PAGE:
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DA power meter

Originally Posted by Morelock View Post
Some things to consider (besides Carleton's points)

The 9100 is a little weird in the area around where the chainrings mount... it makes it basically incompatible with older 4 bolt rings. The issue here is that means your "go to" solution to go road-track (A B-Dop adapter) may not fit. (I don't know of anyone that has tried) Now you're back to either a.) custom solution that's similar or b.) trying to make a normal 4bolt 110bcd work on a track bike.

Another thing to consider is how that power meter is going to handle / interpret what happens when you put backpressure on the pedals. Different power meters not intended for track use handle this differently. I'm not sure how the R9100 would handle it. If it starts throwing in 0's (or it just frazzles it) then you're going to spend a lot of time in your program of choice trying to pick out useful data from noise, basically making it a headache every time. Again, not sure how it would handle it, but those are possibilities.

All of that without mentioning the R9100's already "meh" reception and reviews. On track, you REALLY don't want a "meh" power meter. Since most places don't let you look at your head unit anyways, you're using the PM for post-ride/race review... in which case you really want to trust that what you're looking at hours later in a graph is a true representation of what happened on the track.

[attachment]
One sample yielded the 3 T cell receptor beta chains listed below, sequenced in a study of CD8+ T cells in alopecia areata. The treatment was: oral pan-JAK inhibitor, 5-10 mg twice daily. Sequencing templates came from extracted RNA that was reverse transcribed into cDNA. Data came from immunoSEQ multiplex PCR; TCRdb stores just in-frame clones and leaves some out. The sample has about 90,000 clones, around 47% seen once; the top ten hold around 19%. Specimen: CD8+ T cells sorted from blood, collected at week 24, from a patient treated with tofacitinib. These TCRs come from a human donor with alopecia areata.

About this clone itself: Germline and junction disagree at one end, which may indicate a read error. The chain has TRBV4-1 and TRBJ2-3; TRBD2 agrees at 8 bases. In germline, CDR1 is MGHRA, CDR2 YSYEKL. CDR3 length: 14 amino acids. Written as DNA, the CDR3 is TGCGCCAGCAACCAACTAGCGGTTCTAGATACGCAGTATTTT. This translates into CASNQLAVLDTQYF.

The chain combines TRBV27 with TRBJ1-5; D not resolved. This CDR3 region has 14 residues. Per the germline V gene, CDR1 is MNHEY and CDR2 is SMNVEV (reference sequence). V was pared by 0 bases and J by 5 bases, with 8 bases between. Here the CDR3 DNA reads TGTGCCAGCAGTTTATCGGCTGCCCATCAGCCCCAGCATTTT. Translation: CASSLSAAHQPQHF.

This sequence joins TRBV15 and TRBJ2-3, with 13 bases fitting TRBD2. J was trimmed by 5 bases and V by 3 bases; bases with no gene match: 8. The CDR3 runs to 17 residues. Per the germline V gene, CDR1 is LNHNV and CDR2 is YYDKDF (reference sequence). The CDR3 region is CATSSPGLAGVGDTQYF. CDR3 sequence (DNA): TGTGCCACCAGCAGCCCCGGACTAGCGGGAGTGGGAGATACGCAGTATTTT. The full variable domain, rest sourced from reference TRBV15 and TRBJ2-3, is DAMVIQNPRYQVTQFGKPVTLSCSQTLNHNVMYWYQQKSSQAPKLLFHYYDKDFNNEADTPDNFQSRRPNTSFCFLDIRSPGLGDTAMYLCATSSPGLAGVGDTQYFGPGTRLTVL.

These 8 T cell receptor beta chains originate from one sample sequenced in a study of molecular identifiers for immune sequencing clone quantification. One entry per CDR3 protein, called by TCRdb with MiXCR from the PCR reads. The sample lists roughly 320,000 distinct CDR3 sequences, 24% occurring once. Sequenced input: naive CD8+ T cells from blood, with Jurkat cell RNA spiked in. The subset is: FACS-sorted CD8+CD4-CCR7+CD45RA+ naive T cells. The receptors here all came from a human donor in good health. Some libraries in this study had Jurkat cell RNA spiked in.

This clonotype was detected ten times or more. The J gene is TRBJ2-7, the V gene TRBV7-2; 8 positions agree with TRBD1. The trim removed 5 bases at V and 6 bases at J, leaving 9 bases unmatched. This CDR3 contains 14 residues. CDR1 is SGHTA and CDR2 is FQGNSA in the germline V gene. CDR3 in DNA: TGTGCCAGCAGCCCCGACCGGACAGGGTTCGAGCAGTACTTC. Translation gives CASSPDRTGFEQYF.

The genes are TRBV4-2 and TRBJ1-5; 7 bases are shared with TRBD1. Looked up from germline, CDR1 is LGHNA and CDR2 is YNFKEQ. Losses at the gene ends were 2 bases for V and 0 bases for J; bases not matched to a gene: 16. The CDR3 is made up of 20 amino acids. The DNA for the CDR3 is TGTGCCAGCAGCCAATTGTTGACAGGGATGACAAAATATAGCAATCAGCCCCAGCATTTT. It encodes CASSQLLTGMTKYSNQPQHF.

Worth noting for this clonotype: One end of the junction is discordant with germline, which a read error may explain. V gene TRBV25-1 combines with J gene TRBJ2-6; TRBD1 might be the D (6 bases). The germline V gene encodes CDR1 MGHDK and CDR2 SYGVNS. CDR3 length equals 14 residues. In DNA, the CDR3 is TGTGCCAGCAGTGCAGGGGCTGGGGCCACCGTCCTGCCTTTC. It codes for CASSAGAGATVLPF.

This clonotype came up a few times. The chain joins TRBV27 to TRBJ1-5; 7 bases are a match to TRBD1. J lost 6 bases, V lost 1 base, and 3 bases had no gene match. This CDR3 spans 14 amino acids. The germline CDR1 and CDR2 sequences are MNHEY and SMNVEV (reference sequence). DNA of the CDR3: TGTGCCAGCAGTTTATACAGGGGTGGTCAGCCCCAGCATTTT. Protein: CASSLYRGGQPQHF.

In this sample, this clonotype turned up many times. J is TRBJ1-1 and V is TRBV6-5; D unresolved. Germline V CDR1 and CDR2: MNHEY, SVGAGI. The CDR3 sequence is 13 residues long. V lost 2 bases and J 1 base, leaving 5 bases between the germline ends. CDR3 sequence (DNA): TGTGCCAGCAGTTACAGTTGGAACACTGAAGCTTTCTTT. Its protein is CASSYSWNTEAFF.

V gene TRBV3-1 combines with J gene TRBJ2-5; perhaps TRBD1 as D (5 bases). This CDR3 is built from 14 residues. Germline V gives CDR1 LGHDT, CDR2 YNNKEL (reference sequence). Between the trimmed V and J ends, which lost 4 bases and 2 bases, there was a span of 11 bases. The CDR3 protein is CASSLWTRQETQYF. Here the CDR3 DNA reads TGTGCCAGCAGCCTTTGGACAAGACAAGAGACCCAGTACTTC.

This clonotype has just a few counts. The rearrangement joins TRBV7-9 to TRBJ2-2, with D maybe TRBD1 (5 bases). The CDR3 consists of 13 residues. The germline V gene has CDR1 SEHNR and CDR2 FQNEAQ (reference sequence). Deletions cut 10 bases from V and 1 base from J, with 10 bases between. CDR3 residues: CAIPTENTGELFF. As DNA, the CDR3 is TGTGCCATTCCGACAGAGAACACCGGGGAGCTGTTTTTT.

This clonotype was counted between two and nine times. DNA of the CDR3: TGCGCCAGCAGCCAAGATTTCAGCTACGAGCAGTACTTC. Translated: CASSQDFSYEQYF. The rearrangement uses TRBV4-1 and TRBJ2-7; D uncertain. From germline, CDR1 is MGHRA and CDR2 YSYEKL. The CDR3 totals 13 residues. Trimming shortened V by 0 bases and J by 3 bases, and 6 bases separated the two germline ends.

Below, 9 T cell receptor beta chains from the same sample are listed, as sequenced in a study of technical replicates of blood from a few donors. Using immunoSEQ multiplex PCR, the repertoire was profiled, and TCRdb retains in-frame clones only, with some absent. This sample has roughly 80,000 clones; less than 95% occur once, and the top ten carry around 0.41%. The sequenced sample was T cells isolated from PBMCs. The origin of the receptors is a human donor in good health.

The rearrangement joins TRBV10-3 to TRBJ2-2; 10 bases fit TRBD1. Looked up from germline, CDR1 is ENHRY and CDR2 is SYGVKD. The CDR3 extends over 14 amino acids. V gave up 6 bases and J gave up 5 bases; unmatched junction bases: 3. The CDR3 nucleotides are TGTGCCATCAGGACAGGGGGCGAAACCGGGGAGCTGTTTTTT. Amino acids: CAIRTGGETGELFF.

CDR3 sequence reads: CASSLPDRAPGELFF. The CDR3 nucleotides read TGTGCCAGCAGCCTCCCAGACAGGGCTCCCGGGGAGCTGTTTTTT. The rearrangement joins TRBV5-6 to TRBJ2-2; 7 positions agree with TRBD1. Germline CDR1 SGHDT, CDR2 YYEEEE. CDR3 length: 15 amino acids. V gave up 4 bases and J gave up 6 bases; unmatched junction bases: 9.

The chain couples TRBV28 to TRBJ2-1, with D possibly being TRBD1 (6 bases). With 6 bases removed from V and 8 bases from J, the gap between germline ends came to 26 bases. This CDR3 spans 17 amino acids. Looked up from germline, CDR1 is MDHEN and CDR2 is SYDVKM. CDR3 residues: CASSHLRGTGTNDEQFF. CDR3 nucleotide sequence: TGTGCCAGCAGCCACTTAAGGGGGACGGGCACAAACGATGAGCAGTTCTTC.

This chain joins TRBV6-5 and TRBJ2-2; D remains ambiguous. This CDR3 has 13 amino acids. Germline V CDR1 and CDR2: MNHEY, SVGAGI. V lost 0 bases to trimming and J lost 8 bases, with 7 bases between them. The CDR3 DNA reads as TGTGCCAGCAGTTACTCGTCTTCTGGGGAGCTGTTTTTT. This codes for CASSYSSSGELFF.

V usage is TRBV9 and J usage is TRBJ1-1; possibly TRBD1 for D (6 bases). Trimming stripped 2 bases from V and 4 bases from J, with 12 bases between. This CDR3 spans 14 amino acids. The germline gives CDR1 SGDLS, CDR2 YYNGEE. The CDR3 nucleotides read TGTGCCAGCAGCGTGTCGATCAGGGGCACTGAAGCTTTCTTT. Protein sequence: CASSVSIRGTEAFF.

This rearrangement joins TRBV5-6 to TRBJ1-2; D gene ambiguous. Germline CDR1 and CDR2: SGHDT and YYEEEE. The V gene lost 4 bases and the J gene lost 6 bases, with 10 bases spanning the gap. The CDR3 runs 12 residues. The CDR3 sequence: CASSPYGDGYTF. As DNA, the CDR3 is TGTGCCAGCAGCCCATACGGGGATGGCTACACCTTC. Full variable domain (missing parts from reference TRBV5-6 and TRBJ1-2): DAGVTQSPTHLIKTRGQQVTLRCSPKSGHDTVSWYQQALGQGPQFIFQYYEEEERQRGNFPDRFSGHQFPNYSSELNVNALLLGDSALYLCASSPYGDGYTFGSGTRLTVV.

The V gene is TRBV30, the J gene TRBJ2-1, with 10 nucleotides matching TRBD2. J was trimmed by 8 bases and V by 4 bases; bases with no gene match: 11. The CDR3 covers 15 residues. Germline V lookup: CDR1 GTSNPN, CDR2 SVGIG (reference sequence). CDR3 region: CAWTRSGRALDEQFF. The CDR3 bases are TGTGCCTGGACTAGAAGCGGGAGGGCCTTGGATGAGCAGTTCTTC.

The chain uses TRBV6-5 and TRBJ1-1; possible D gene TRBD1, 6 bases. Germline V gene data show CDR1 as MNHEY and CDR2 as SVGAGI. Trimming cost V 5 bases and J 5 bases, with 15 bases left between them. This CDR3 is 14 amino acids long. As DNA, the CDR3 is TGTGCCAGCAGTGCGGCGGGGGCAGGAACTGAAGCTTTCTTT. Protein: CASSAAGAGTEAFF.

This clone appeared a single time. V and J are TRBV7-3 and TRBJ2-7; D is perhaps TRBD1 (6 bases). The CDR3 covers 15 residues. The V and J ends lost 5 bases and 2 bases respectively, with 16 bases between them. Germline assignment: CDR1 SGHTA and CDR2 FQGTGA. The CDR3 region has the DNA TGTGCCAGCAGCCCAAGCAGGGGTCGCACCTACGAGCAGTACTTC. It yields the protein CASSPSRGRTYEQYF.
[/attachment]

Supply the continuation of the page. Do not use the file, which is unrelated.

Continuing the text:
Again... can be done... certainly... with some amount of success anyways.
Morelock and Carleton
Thanks for the feefldback.!

Using the DA power meter was just a thought. I appreciate everyone's input, so how about this? I really am set on getting some sort of power meter in place. My two thoughts are, #1 low cost and #2 unlimited budget.
For option # 1, I was considering a Gen 3 Stage DA unit and paring it with a Garmin hed unit. This option would match my current cranks and I could begin to learn how to use a power meter. My understanding is that it would not be ideal for my main focus, standing starts, 500m etc, I could eventually move it to my endurance bike.
For option #2 , I was considering a Rotor SRM unit and paring it with a SRM PC7 head unit. This option should last me forever. I would welcome more of the valuable feedback from this forum.
Thanks for helping to educate me!
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Old 12-27-18, 08:34 AM
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@Bikejock200M

The shorter, more explosive your event, the less useful a Stages is unfortunately. Even the stages rep that commented in the PM thread basically said it doesn't handle standing starts. I have a Gen2 I bought used on the cheap for my DA crank, and comparing it's data to my SRM it is all over the place during a hard acceleration, and I'm by no means a "sprinter." (~1300w peak on a great day, 11/1200 more often)